By Chef Lippe
I keep my chocolate in the refrigerator at this time of year for a nice cold treat when I come in from the garden. As I grew up this was a favorite treat made by the cooks for the winter holidays. I always got to help even if it was only licking the bowl when I was very young. So this would be a fun summer time project with the kids.
The word truffle comes from a French fungus. As strange as that may sound, the word truffle is now very much synonyms for luxury to your taste buds. A chocolate truffle is a ganache covered with tempered chocolate. A ganache is made of a mixture of cream and melted chocolate, and tempered means that the chocolate has been melted to a specific temperature, cooled to a specific temperature, and then once again melted. The ganache is then dipped into this melted chocolate. This method makes the truffle hard on the outside but soft and creamy on the inside.
10 ounces bittersweet chocolate, (chopped very, very fine)
3 tablespoons unsalted butter
1 tablespoon light corn syrup
1/2 cup heavy cream
1/4 cup liqueur of your choice (I like to use Kahlua, DisAronno, or Amaretto)
Suggested truffle coating Ingredients:
1/2 cup Dutch-Process Cocoa
Finely chopped nuts
8 ounces semi-sweet chocolate for dipping (Chocolate candy coating can be used instead).
In a microwave-safe bowl (glass bowl preferred because it retains heat and keeps the chocolate tempered for a longer time), place chocolate in the microwave for thirty seconds at a time on high power until the chocolate is melted. Be very careful not to overheat the chocolate. The chocolate may not look as if it has completely melted, because it retains its shape. The chocolate should be only slightly warmer than your bottom lip. You may still see lumps in it once you’ve stirred it, but don’t worry; the residual heat of the chocolate will melt it.
In a small saucepan over medium heat, heat the butter, corn syrup, and cream until it just begins to simmer; remove from heat. NOTE: Stir constantly while doing this to avoid scorching the mixture on the bottom of the pan. Pour the cream/corn syrup mixture over the tempered chocolate and let it stand for about 2 minutes. The heat from the mixture will finish the melting of the chocolate. You now have a chocolate ganache.
Stir the chocolate ganache mixture carefully, but thoroughly until it is smooth and creamy. Stir in the liqueur (of your choice) and make sure it is mixed throughout the chocolate. Spoon the mixture into an 8-inch by 8-inch glass baking dish and cover it with plastic wrap. Place in the refrigerator to cool until it is firm, approximately 1 to 2 hours.
When the chocolate ganache is cooled and firmed, scoop out small amounts with a spoon or melon baler, and place on a cookie sheet lined with parchment paper. Return this to the refrigerator to firm up again. You will see just how quickly the ganache begins to melt when it is removed from the refrigerator, especially if you are using your hands to form a more ball like structure with it.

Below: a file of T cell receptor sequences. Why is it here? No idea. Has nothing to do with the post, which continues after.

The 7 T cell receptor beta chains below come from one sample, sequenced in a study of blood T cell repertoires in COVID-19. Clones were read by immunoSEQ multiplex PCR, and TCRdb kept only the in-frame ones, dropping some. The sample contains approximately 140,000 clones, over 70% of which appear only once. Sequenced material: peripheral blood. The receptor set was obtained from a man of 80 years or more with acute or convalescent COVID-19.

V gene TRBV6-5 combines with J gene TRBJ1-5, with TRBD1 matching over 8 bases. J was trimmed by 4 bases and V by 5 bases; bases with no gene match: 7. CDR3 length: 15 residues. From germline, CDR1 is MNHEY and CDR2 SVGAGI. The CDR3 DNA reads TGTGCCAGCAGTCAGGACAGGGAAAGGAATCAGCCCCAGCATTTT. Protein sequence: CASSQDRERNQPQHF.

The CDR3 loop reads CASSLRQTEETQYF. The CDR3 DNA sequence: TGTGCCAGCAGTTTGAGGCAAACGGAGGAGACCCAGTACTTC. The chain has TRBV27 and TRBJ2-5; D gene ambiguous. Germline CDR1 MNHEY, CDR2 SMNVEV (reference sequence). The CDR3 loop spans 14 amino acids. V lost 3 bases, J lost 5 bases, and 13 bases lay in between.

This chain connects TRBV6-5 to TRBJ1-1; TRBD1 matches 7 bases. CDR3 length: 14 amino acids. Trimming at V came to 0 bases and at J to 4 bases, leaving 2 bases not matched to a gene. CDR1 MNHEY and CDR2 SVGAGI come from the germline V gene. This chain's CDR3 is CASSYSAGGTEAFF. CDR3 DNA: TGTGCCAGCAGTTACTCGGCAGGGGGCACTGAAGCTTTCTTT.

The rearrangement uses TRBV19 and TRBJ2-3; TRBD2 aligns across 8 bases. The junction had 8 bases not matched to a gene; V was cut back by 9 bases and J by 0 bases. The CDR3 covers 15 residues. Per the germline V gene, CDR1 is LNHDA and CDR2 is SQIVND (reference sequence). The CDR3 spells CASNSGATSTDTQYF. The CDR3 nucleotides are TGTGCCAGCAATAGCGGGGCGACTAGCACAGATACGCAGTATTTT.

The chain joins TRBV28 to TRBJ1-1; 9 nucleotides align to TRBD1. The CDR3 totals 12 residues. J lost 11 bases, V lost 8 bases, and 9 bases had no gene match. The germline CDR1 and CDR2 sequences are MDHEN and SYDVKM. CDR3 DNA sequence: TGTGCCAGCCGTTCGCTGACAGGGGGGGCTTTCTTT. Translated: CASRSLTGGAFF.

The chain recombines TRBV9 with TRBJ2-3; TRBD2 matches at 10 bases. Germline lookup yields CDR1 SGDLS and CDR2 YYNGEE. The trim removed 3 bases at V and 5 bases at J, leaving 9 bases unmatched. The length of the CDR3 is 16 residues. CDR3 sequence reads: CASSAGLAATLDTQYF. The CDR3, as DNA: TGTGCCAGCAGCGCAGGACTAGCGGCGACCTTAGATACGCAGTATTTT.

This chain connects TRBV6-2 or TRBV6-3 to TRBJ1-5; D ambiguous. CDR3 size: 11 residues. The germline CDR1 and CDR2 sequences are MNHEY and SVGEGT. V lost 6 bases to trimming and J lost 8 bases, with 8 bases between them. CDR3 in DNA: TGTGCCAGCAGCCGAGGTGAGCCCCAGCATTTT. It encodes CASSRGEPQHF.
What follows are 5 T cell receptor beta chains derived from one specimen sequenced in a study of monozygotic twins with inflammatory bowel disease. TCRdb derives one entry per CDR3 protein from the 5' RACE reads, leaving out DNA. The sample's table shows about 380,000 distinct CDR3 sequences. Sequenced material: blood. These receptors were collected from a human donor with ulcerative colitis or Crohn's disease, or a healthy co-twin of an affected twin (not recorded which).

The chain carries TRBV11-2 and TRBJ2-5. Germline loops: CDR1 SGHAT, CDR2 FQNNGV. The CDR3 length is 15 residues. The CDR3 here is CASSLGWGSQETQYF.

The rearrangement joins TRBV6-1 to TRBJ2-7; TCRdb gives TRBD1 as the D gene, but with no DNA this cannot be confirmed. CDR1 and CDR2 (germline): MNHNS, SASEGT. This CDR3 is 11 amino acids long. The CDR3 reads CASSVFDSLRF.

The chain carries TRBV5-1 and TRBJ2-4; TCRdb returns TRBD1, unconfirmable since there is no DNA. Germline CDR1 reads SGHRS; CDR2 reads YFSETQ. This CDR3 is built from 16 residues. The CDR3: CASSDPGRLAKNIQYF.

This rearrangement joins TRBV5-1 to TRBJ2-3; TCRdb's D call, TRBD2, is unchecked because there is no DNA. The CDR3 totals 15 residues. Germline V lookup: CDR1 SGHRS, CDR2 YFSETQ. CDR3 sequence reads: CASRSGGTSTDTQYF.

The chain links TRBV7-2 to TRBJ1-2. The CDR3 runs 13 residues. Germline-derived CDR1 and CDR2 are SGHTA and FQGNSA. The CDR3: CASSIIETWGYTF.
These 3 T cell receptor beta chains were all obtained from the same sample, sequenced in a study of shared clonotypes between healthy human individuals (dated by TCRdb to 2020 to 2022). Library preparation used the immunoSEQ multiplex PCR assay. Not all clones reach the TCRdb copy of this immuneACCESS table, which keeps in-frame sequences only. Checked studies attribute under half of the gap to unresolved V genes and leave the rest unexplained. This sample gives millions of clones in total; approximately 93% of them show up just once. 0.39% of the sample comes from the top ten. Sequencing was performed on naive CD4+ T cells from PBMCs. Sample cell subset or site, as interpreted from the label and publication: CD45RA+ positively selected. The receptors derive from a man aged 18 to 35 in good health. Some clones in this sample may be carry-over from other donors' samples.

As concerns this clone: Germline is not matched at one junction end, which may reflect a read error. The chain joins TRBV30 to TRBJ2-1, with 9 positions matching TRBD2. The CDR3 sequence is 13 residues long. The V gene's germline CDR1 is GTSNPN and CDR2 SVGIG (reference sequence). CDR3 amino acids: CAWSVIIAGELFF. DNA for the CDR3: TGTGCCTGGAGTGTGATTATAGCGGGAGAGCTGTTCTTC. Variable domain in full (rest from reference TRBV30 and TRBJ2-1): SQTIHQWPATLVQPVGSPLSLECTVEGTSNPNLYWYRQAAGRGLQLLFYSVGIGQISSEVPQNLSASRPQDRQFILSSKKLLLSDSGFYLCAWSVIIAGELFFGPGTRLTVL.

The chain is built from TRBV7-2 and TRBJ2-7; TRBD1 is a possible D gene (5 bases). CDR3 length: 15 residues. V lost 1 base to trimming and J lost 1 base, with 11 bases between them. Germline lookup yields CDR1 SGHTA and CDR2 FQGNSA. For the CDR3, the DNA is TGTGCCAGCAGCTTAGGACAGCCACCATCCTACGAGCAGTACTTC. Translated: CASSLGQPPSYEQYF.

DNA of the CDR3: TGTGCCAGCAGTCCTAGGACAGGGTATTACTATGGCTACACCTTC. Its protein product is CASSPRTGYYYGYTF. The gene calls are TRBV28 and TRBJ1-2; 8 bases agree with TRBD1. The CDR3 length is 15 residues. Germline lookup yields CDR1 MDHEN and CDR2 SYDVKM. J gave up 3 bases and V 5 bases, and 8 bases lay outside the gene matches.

While you are waiting for the ganache to get firm, get your Truffle Coating Ingredients ready:
Place the Dutch cocoa in a small bowl.
Finely chop the nuts in a food processor or similar (toasting the nuts before chopping can give them a deeper flavor). To toast pecans, almonds, or walnuts, place them in a dry skillet over medium heat and stir constantly to avoid burning until you can smell the aroma of the nut. Remove from the heat immediately and allow to cool before chopping.
Toast the coconut in a 350 degree F. oven for 10 minutes or until slightly brown. Remove from oven and allow the coconut to cool; then crush it in a plastic bag so that it is fine.
Chocolate candy coating can be melted in the microwave or on the stove with a double boiler. Follow the manufacturer’s recommendations for melting.
Finely chop 8 ounces of semi-sweet chocolate and place into a medium-size bowl. Although this can be done on the stove with a double boiler, the easiest way, and safest way of keeping the chocolate “temper”, is to use a heating source such as a hot plate on low to medium, or even a heating pad under the bowl. Stirring occasionally, heat the chocolate until it reaches 92 degrees F. on your cooking thermometer.
NOTE: Keep it at this temperature to maintain that crisp crunch when it is cooled around the truffle center. DO NOT heat your chocolate above 94 degrees F, the temperature at which you will lose the temper.
Remove the chocolate ganache from the refrigerator in small batches. Roll it in your palm to form a ball. Immediately place it in the coating of your choice and cover completely. Place the coated ball back on a lined cookie sheet and allow to set up in a cool dry place for at least 1 hour. To cover the balls with chocolate, use a small slotted spoon or a fork, and allow the chocolate to drip off after you have dipped it, then place on the cookie sheet with the others.
I like to make a variety of truffles, and it is just as easy as changing the coating, or even changing the liqueur you are using.
Here are the ones my kids helped with!